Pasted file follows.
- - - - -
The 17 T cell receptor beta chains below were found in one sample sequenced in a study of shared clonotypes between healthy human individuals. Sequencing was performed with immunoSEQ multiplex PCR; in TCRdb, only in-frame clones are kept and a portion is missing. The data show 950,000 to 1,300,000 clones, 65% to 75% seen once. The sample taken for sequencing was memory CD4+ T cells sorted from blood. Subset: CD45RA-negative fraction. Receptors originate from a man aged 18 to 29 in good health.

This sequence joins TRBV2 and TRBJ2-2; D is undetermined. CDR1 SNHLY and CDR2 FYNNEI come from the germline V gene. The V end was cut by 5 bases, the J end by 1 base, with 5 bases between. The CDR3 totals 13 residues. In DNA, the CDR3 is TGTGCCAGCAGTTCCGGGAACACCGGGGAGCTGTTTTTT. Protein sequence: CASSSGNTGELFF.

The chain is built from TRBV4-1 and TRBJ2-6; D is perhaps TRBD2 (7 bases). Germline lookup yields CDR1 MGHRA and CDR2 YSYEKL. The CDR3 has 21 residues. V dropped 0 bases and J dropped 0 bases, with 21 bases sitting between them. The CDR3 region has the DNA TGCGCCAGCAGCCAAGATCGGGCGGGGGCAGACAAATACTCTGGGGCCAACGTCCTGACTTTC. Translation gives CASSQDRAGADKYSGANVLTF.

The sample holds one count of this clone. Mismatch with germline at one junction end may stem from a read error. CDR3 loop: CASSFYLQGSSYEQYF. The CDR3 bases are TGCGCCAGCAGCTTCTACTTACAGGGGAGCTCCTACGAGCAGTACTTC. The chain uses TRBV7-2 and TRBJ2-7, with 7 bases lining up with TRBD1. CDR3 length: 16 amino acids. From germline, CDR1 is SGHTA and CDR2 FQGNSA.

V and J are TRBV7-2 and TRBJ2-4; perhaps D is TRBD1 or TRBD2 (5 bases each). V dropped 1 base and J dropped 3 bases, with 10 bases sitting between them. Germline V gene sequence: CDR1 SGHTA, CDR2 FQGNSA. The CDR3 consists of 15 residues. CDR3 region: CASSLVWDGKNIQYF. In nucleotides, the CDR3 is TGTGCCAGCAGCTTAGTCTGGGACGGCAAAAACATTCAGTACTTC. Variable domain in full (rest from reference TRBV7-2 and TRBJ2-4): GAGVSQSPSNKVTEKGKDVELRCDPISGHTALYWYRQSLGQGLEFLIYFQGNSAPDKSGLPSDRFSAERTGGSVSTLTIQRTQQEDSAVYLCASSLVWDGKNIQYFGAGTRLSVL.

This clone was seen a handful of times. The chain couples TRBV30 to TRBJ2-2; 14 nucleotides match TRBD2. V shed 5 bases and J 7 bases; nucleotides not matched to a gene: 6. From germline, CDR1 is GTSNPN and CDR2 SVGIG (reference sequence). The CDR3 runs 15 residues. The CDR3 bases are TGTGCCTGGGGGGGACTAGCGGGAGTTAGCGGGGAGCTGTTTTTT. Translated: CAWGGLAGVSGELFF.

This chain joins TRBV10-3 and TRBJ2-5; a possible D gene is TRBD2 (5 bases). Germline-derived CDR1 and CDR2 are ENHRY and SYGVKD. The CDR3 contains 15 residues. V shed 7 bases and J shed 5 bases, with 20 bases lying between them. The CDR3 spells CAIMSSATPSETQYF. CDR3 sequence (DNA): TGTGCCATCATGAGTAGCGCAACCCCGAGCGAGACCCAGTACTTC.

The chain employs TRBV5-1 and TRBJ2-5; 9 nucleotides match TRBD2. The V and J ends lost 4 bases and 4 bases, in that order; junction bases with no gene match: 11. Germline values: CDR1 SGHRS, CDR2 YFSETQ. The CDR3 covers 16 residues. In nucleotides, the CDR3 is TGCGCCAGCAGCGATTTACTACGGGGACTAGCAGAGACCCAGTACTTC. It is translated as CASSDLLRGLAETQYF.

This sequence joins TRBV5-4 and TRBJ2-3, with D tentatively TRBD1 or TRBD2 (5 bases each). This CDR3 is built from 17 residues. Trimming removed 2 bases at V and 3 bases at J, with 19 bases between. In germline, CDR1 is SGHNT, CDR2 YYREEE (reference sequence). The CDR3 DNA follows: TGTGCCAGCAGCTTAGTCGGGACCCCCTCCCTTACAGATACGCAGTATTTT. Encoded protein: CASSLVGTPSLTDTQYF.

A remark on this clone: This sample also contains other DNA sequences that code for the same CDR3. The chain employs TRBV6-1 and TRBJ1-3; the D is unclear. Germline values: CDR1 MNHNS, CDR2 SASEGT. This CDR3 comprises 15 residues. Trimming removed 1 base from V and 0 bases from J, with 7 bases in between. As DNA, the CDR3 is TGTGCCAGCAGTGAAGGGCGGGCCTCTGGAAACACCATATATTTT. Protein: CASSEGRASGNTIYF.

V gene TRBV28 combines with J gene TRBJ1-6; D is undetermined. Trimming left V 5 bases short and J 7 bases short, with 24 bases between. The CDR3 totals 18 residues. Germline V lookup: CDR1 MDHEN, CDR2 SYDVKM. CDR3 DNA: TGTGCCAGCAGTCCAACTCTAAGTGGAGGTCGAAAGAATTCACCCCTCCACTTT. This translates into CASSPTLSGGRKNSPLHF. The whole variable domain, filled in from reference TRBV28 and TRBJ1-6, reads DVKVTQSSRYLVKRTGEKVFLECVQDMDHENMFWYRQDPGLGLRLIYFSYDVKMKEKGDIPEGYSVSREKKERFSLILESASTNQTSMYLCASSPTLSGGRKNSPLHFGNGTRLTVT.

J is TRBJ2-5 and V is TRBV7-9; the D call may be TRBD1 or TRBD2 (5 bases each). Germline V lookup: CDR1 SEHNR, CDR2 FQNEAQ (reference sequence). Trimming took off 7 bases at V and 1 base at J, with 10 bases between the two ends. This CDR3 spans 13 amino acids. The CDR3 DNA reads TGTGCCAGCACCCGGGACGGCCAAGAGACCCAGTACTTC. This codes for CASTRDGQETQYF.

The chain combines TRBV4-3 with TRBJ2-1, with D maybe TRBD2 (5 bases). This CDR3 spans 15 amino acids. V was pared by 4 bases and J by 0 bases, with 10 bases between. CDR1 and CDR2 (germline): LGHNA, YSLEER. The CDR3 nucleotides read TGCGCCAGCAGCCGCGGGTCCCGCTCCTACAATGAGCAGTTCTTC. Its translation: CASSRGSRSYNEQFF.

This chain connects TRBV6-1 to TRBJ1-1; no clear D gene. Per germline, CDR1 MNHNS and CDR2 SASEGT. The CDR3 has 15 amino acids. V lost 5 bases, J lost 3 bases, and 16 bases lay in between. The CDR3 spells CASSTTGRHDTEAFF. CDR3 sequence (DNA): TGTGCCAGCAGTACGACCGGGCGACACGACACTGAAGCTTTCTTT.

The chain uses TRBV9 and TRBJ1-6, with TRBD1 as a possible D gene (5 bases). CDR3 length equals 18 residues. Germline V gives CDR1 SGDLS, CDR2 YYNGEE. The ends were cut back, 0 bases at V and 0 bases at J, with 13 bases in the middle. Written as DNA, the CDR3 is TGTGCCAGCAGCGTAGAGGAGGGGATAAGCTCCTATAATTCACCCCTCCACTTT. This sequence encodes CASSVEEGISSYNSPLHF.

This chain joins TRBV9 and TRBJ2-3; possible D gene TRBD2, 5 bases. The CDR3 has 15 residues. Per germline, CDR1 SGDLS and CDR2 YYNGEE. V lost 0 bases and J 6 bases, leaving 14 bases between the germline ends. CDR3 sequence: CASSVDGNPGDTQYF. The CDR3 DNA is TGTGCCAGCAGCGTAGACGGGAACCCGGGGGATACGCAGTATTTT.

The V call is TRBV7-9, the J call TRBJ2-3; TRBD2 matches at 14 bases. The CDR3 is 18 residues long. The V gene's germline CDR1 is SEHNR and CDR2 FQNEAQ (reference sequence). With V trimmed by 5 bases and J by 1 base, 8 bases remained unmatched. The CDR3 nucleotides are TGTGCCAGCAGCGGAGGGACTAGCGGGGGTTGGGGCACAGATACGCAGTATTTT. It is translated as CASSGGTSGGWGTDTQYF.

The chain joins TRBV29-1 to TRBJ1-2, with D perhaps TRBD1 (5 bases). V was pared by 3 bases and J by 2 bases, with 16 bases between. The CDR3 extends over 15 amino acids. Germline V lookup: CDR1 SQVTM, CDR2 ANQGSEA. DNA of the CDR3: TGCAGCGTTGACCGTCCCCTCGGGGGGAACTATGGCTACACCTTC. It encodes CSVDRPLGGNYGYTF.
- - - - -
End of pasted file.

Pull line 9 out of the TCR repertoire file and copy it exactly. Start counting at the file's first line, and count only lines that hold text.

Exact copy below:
This sequence joins TRBV5-4 and TRBJ2-3, with D tentatively TRBD1 or TRBD2 (5 bases each). This CDR3 is built from 17 residues. Trimming removed 2 bases at V and 3 bases at J, with 19 bases between. In germline, CDR1 is SGHNT, CDR2 YYREEE (reference sequence). The CDR3 DNA follows: TGTGCCAGCAGCTTAGTCGGGACCCCCTCCCTTACAGATACGCAGTATTTT. Encoded protein: CASSLVGTPSLTDTQYF.